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I am currently writing a paper in which I have many topics to describe. It would not be productive to read and cite papers or even books on the topics because I just have to describe them very briefly as an introduction to some follow up topics.

For "private" use I would just use the corresponding Wikipedia articles but that is considered bad practice in academic papers.

So do you have any tips how to get credible definitions of and/or short introductions into (in my case computer science) topics without searching through dozens of papers/books for some useful/credible parts?

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You did check sources besides Wikipedia, right? You are not looking for things to cite blindly? –  Raphael Jul 22 at 7:12
    
What I am looking for are resources that are as easily accessable and extensive as wikipedia but considered credible. For Example: If you want to present some tools in your paper which you used for static code analysis you want to give the reader a short introduction into what static code analysis is. But you don´t want to spend the whole day looking for that information so Wikipedia would be perfect. –  JayFromA Jul 22 at 8:06
    
There's a reason why Wikipedia is not considered a citeable reference for research articles; any similar collection would share the same fate. Peer reviewed articles and textbooks are the answer, as others have noted. Yes, you have to look into them. Yes, that's work. It's also the way it is, and probably has to be. –  Raphael Jul 22 at 8:08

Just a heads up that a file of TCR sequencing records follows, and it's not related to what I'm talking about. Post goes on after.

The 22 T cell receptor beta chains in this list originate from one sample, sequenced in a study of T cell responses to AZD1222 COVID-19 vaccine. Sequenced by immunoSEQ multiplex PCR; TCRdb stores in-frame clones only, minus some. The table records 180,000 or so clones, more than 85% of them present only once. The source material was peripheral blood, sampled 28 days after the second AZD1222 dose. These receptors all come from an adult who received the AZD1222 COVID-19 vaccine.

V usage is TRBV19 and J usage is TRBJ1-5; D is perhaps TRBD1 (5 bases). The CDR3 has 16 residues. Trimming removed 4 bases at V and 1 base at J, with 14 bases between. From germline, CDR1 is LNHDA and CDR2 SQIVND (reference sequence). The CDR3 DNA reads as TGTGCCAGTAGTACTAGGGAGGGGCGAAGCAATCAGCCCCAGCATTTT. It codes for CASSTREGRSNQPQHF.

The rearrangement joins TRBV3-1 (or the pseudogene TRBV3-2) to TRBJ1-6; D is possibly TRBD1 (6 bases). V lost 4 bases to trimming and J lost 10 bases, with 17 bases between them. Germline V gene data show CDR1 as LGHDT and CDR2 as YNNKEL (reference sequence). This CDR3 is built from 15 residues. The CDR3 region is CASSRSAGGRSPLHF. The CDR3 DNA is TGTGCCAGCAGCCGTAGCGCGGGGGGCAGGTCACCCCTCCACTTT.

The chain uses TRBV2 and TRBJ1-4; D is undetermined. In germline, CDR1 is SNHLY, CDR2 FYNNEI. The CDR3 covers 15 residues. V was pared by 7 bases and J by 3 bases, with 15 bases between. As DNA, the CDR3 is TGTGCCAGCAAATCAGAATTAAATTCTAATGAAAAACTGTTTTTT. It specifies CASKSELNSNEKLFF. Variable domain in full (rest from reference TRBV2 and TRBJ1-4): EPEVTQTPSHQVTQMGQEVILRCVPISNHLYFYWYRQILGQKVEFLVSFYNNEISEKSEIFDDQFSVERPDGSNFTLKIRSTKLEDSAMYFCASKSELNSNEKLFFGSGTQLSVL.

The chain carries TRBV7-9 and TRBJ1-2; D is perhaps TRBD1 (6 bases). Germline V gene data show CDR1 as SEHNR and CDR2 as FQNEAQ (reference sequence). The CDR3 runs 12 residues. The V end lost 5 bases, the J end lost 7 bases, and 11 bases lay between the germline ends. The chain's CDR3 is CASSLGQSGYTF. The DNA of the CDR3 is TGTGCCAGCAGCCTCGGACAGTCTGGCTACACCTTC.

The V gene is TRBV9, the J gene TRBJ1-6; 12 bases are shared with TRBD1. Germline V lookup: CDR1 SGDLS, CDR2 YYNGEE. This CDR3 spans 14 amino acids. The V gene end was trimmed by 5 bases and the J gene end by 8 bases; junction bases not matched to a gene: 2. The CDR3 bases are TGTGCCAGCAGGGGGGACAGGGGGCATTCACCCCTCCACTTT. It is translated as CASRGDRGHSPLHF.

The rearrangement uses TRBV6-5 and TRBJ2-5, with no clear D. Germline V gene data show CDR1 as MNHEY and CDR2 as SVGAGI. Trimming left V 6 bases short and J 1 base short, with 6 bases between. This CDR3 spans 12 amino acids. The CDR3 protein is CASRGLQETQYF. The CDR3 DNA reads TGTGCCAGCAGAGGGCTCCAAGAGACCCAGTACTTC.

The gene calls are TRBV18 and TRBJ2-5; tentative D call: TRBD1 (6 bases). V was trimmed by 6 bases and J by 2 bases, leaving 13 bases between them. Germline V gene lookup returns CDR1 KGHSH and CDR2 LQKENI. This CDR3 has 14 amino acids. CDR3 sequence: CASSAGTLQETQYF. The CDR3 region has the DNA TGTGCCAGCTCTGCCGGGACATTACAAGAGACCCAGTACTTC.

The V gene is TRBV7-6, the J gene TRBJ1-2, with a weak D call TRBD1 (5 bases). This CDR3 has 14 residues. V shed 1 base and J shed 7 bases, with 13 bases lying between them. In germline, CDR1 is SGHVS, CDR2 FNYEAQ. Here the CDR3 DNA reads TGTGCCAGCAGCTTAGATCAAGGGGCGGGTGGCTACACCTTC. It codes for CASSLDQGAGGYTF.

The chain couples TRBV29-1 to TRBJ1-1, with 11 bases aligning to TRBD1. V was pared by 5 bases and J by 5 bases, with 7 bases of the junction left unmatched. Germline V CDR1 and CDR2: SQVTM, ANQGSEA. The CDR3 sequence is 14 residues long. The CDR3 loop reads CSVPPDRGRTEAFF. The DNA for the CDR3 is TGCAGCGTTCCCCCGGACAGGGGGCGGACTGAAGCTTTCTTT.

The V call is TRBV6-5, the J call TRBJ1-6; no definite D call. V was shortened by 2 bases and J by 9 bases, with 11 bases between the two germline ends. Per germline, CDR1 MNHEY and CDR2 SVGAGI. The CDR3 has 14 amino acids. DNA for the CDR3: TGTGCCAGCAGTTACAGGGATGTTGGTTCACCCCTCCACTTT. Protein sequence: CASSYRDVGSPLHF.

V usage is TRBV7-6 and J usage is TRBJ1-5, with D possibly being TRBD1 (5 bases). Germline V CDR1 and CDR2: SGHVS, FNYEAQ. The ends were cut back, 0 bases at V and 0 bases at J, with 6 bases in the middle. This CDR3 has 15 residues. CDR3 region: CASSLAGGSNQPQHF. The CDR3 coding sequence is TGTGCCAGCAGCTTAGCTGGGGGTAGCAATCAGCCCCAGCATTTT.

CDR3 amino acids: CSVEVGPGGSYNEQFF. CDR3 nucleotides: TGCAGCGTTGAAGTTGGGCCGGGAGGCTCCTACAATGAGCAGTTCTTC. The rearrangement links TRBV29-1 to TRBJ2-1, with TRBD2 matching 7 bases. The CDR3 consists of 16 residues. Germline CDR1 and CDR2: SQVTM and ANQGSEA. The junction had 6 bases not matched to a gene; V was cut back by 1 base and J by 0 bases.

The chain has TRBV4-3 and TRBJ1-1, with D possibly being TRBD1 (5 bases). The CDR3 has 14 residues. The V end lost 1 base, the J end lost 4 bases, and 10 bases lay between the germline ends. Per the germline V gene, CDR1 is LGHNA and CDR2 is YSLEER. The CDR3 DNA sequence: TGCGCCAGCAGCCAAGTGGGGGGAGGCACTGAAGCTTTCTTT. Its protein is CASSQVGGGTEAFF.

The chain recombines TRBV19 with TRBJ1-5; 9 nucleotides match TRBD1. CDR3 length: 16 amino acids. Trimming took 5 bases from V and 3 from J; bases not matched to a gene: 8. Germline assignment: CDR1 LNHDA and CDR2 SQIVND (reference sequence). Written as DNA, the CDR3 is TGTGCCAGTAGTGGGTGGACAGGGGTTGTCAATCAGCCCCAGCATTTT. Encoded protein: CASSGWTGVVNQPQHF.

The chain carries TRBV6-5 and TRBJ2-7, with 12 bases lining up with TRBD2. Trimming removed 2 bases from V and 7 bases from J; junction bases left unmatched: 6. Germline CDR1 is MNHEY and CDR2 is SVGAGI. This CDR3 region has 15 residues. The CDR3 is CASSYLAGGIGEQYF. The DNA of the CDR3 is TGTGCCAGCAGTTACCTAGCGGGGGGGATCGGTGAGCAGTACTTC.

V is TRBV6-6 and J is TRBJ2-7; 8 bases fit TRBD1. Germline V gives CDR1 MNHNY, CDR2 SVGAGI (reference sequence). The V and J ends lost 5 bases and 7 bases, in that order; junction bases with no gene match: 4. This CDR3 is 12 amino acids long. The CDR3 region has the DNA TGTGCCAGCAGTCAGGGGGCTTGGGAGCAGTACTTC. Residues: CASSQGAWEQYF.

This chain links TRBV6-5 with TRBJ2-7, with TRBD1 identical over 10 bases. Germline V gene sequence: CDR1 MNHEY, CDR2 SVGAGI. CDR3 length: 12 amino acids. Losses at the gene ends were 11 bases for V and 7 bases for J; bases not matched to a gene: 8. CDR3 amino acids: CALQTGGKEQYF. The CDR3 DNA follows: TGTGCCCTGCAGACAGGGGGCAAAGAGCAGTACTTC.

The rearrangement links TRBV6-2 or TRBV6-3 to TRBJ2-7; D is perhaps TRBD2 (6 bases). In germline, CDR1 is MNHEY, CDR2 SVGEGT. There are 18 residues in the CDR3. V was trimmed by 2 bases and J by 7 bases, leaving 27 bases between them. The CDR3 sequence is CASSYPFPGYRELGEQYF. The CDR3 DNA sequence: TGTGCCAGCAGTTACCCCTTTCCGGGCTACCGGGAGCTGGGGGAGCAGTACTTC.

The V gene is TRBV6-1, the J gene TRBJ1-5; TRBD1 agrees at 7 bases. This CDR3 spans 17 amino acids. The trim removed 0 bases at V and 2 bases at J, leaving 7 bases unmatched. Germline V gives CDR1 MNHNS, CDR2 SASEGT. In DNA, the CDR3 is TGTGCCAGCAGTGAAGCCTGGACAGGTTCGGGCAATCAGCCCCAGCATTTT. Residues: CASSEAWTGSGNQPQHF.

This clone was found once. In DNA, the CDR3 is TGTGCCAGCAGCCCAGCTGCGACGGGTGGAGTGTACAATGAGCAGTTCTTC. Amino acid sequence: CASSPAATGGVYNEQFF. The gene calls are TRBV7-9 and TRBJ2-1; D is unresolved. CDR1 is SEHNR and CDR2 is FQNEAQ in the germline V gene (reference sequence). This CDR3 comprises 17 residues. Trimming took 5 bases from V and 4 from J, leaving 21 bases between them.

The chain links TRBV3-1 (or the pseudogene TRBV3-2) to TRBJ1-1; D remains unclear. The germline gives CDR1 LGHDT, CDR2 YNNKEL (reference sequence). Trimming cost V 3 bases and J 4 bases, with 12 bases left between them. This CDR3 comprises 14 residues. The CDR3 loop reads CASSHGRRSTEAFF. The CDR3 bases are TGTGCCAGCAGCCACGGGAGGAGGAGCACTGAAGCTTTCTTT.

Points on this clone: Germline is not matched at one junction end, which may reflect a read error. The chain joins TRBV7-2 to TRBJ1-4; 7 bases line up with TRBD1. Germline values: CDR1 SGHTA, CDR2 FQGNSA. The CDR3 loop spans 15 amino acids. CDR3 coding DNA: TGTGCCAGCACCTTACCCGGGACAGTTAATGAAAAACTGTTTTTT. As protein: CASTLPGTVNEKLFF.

Most schools have access to a fairly extensive electronic library full of articles. I have also used scholar.google.com to find sources acceptable for academic papers. –  Josh Jul 22 at 16:04
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It would not be productive to read and cite papers or even books on the topics because... — [citation needed] –  JeffE Jul 22 at 22:56

5 Answers 5

I tend to use books for this sort of thing. For example, if I need a definition of "data mining", I do a Google Books search for that term. A book about "data mining" is going to define the term in the introduction or first chapter, so it will usually be in the pages that are part of the free preview.

Another option is to look at the citations used in the Wikipedia article itself, and then look up those articles. Wikipedia tends to be pretty good at citing the key article(s) for a particular subject.

Also, it's helpful to know a few online cite-worthy dictionaries that you can search for common definitions. For example, The Stanford Encyclopedia of Philosophy is useful for philosophical terms.

There's also Scholarpedia, which is a peer-reviewed online encyclopedia. It's not as extensive as Wikipedia. However, in my field at least, the articles tend to be written by well-known names.

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+1 for Wiki citations. I often check those when trying to learn something new. –  Kimball Jul 21 at 18:24
    
To @Kimball +1 for Wiki too. Wikipedia is often a fantastic source of general information. You can use the cited sources to expand your understanding of the topic. I would warn that the Wikipedia pages are crowd sourced and I've found a citation to a source which wouldn't qualify as peer-reviewed, thus probably not acceptable by academic institutions. –  Josh Jul 22 at 16:02